Their mission couldn’t have come at a more urgent time. According to estimates put forth by the United Na­tions, in recent years the number of orphans in Africa had grown to 34 million, a huge jump from a decade before, due to the AIDS pandemic, which had hit sub-Saharan Africa with greater force than anywhere in the world. In 2002, AIDS treatment was available to people in wealthier countries but to only a tiny percentage of HIV-positive people in Africa, Latin America, and Asia. Just fi fty thou­sand out of the millions of HIV-positive people in develop­ing countries were receiving life-extending treatment. As a result, mothers and fathers in Malawi and throughout Af­rica were dying at alarming rates. Every day across Africa, relatives carried thousands of their near-to-death loved ones to hospitals that had no supplies or medications to save them. Hospital morgues stacked bodies in refrigerated and unrefrigerated rooms. The international community was just beginning to mount a response to this humanitar­ian emergency, forming the Global Fund to Fight AIDS, Tuberculosis, and Malaria in 2002; in 2003, the Bush ad­ministration committed billions of dollars to an ambitious program called the President’s Emergency Plan for AIDS Relief, or PEPFAR.

But government programs and the continued work of well-established charities and nongovernmental groups that had labored for decades to deliver aid on behalf of wealthy nations weren’t the only responses. Mostly hidden from public view and rarely recorded or tracked by government or independent evaluators, thousands of private American groups, the vast majority of them faith based, were stirred to action. According to academics who studied development assistance, those faith-based groups gave several billion dol­lars a year to African causes, a stunning amount that likely surpassed the contribution of the U.S. Agency for Interna­tional Development’s funding of African projects.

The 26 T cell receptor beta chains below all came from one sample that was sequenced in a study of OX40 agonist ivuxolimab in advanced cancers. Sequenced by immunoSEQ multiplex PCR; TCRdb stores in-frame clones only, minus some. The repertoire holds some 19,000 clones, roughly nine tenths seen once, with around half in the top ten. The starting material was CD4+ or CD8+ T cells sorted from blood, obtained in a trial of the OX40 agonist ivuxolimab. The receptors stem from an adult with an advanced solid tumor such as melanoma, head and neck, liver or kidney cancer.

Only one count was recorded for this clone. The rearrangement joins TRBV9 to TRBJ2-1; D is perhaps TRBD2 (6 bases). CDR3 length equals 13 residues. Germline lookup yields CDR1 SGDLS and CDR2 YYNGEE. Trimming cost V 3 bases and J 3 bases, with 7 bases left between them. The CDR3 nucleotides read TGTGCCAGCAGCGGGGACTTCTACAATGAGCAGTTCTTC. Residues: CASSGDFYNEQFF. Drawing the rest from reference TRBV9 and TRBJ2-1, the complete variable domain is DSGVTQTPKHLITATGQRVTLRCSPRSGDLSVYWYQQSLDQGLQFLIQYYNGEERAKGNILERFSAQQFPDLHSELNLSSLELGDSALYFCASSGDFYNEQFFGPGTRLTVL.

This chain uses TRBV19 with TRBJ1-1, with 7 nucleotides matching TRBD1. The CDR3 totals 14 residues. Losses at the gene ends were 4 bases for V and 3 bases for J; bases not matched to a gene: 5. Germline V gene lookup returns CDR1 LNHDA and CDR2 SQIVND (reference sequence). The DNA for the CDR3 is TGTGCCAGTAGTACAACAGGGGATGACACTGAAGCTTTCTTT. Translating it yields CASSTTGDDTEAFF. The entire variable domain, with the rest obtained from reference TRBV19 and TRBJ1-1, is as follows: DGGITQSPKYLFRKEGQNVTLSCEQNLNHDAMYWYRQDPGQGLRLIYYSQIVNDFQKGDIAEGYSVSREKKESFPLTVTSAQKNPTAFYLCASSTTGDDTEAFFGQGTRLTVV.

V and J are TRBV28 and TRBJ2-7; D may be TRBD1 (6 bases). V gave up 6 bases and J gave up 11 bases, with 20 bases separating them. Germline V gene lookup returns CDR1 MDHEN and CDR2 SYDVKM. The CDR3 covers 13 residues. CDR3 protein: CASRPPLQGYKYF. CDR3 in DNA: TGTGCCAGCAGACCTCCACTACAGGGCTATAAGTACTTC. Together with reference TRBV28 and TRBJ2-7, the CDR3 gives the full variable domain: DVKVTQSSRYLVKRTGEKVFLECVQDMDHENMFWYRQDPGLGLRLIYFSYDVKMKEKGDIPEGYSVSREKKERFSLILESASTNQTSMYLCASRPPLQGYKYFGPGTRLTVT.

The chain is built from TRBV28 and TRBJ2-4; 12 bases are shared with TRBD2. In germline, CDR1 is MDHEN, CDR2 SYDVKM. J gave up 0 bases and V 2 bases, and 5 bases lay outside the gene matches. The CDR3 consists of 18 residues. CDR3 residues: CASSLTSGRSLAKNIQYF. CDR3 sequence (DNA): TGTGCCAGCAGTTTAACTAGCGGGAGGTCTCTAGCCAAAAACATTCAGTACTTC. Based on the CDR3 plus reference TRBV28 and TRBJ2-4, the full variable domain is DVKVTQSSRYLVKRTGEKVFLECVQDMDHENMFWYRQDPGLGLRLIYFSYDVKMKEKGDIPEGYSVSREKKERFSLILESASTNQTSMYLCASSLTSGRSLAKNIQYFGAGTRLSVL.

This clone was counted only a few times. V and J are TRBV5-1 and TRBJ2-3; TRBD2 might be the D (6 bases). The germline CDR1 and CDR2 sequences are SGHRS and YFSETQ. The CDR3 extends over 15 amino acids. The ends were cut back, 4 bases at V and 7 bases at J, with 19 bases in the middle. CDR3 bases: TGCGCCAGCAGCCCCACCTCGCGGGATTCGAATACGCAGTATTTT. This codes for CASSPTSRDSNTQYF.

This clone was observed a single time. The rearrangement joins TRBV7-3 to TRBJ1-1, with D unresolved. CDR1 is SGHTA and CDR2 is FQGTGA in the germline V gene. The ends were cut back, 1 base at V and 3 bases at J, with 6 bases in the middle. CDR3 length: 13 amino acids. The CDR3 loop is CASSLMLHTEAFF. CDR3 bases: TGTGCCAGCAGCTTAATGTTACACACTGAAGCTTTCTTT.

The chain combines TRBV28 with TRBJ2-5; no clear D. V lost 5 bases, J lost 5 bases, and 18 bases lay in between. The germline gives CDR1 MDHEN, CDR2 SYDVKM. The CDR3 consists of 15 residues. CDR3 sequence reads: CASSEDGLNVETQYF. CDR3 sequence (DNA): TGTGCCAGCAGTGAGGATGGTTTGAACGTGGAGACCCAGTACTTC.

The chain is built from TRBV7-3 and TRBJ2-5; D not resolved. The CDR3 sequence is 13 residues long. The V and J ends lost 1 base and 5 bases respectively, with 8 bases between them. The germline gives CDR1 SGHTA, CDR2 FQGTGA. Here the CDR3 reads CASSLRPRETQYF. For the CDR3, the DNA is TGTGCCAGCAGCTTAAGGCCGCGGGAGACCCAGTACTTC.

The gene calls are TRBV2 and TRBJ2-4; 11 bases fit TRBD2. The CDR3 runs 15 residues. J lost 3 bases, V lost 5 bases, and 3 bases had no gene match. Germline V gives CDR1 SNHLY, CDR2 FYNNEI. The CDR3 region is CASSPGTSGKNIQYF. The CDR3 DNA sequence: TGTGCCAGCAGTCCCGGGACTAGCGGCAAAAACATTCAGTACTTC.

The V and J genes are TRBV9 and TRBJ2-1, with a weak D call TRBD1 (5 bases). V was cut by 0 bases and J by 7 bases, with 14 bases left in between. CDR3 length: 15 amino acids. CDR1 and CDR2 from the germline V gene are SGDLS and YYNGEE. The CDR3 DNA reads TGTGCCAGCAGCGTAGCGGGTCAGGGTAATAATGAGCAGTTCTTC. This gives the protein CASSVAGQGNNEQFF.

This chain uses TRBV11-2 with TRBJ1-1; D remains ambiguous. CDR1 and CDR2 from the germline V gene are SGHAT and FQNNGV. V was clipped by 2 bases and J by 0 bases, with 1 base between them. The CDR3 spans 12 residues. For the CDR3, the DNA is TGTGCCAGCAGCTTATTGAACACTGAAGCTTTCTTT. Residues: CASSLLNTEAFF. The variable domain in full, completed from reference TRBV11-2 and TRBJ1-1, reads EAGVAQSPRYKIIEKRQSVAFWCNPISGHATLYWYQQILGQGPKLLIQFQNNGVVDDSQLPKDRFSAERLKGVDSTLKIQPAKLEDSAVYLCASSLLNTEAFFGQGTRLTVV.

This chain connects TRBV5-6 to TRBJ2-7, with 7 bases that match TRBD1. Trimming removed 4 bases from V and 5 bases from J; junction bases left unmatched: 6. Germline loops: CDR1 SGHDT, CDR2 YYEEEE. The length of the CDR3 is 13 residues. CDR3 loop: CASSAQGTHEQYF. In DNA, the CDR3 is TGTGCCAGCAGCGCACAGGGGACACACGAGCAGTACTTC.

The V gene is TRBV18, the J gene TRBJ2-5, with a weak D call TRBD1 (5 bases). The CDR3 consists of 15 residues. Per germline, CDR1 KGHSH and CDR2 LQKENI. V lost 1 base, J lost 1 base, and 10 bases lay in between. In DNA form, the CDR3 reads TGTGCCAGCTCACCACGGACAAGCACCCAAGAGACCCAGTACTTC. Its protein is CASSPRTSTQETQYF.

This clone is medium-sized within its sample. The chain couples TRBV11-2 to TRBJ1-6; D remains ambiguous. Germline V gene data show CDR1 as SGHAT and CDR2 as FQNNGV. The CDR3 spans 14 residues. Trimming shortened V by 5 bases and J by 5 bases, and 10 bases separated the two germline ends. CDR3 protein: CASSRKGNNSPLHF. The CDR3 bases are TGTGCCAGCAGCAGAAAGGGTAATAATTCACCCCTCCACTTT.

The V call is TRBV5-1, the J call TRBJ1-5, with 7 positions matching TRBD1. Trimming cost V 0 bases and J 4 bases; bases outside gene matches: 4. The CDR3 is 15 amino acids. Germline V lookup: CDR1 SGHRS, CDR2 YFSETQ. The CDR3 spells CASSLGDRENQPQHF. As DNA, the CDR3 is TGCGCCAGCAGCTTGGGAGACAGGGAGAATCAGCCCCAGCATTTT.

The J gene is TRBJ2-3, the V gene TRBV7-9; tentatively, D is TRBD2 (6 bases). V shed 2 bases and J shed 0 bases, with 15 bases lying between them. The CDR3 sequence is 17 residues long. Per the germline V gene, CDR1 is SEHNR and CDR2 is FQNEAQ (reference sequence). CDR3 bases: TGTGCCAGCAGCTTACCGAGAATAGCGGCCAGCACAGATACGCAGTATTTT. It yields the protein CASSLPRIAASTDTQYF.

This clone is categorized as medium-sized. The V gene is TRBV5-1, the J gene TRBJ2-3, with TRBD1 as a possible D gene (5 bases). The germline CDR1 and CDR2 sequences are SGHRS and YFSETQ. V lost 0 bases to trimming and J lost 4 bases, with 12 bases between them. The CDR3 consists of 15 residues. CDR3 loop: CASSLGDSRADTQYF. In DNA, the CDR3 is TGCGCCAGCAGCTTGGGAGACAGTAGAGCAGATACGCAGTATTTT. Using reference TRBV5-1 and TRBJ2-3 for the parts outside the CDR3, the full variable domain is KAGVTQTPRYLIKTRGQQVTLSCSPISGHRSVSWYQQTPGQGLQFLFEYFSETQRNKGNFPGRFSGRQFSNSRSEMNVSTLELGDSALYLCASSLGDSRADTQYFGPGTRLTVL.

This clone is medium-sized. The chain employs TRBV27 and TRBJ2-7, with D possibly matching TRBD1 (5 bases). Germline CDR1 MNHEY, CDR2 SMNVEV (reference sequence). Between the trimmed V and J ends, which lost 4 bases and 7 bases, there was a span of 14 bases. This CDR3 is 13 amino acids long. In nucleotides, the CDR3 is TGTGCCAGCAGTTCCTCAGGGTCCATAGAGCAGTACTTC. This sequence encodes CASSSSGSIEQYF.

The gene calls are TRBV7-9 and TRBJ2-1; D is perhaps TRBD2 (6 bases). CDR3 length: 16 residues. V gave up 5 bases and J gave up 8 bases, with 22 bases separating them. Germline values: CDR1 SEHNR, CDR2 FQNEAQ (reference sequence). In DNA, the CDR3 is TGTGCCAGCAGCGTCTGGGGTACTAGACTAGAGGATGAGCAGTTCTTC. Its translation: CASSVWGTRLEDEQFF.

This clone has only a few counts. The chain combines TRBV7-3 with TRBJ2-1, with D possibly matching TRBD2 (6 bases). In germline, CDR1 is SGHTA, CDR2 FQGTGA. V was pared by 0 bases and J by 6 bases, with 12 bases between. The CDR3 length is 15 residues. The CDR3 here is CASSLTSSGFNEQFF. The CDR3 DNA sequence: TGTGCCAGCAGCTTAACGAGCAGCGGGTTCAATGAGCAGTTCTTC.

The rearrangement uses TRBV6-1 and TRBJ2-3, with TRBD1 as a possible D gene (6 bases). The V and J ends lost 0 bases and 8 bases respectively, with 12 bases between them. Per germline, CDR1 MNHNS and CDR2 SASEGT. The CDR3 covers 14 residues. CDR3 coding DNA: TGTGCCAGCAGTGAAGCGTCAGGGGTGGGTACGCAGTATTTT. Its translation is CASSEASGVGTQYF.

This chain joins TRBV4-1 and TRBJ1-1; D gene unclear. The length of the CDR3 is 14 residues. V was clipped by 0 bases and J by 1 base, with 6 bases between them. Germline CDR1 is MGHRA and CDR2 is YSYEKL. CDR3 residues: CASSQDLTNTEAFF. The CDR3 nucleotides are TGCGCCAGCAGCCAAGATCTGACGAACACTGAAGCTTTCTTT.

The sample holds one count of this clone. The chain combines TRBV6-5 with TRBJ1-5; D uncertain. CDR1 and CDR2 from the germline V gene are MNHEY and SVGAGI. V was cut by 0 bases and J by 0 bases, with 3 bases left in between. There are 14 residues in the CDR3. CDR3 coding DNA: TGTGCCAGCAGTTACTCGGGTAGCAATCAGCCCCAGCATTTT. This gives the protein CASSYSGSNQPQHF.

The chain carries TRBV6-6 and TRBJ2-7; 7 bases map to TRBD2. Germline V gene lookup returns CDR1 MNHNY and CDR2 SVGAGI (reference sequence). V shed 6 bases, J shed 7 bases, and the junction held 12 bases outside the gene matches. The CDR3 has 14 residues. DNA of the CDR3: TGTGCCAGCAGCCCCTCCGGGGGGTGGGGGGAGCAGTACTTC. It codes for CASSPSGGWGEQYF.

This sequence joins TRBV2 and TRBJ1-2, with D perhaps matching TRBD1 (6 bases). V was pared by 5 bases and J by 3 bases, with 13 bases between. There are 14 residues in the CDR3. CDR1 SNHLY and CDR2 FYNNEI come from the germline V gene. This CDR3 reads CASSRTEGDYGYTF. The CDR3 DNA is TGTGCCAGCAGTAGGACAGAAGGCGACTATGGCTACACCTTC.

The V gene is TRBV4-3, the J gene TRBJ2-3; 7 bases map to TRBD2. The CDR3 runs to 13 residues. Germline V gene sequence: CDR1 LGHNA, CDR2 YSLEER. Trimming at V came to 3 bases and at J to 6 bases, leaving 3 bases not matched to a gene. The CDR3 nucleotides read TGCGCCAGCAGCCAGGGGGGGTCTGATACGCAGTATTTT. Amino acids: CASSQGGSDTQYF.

Over the past decade, I’ve often crossed paths with this underground movement of mostly untrained aid work­ers who arrived in countries across Africa. Five years ago, I decided to take a much closer look. In the fall of 2007, supported by a global-health reporting fellowship from the Kaiser Family Foundation, photographer Dominic Chavez and I started to document what exactly was going on with the torrent of American do-gooders traveling around Africa to help children. I wanted to determine if these disparate efforts were making any difference, either positive or nega­tive. I decided to go to Malawi first, a country I knew well from previous visits for my newspaper, the Boston Globe. And from the moment I started my journey, I saw Ameri­can do-gooders everywhere. They were on every plane trip I took. In African countries, I ran into them at shopping malls, in government offices, in bars and restaurants at the end of long days. Usually within the first ten minutes of conversation, they brought up their deep Christian faith. More often than not, they extended an invitation for me to come see their work firsthand.